Free Form: 20th-Century Studio Craft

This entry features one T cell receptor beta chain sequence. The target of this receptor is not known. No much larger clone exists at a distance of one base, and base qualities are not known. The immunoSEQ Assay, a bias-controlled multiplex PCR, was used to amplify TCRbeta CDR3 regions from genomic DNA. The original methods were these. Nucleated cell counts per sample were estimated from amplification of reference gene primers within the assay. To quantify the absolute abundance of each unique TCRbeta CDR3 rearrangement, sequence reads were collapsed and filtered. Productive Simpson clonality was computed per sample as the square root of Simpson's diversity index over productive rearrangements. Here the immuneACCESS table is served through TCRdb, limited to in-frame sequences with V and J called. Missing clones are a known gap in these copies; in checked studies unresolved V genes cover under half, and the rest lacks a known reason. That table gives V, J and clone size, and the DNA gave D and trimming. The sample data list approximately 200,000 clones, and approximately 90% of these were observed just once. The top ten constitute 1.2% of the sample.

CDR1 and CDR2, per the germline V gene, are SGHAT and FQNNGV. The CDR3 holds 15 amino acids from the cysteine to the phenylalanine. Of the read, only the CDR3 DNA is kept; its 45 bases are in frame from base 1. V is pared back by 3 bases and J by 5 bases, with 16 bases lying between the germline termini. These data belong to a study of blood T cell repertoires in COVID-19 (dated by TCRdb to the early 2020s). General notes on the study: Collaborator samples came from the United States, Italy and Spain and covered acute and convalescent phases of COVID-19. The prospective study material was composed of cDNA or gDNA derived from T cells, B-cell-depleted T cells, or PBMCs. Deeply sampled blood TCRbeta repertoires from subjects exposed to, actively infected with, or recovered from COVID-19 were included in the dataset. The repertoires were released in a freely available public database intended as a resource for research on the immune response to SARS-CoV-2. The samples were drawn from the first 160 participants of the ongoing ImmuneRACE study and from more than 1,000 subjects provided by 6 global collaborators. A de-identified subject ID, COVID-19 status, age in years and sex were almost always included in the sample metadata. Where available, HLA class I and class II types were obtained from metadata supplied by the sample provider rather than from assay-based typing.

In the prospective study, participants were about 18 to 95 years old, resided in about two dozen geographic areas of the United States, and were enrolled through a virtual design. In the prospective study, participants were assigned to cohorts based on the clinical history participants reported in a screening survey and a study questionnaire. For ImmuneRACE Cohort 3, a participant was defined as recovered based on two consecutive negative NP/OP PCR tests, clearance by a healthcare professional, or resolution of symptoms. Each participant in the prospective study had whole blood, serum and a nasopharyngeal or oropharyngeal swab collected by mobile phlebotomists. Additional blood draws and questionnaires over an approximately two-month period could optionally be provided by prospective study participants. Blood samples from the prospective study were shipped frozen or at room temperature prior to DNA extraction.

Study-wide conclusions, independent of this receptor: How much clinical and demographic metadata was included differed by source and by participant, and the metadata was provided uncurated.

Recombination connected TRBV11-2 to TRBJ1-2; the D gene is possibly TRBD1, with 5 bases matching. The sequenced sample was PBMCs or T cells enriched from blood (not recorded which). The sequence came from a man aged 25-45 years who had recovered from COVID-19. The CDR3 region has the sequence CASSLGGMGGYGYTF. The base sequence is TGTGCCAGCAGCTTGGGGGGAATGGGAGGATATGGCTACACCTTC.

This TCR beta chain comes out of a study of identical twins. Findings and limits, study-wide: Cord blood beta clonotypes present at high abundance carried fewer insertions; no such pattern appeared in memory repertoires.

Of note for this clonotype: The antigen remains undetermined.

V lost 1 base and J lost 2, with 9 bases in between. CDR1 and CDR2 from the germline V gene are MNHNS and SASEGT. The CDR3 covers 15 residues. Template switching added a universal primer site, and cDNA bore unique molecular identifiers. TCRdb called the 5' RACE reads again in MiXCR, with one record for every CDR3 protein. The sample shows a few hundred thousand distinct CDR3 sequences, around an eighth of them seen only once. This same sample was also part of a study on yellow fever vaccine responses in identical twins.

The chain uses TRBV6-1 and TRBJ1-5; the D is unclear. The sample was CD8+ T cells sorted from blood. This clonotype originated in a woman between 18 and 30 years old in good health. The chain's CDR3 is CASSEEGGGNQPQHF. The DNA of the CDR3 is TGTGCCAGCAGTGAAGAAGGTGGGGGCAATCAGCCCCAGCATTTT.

This exhibition presents a selection of embroidery, ceramics, and jewelry by innovative mid-century American artists who shifted away from the functional aspect of craft towards an avant-garde engagement with abstraction and expression. Objects featured include works by textile artist Mariska Karasz, a Hungarian immigrant to the U.S. who moved away from her established business as a womens clothing designer to focus on embroidery as an artistic practice; Baltimore-area designer and embroiderer Gloria Balder Katzenberg, who was influenced by Karaszs philosophy and produced works that evoke gardens, ponds, fireworks, or celestial scenes with unconventional materials; ceramic artists Gertrud and Otto Natzler, who fled Nazi-occupied Austria and founded their own workshop in Los Angeles, California, in 1938; and metalsmith and jewelry maker Betty Cooke, a nationally acclaimed Baltimore native and an alumnus of the Maryland Institute College of Art who began her career in the mid-1940s and is still making work today. This exhibition is supported by Susan B. Katzenberg, in memory of Gloria Balder Katzenberg, and Carol Macht, in honor of Betty Cooke. Additional support comes from the Jean and Allan Berman Textile Endowment Fund.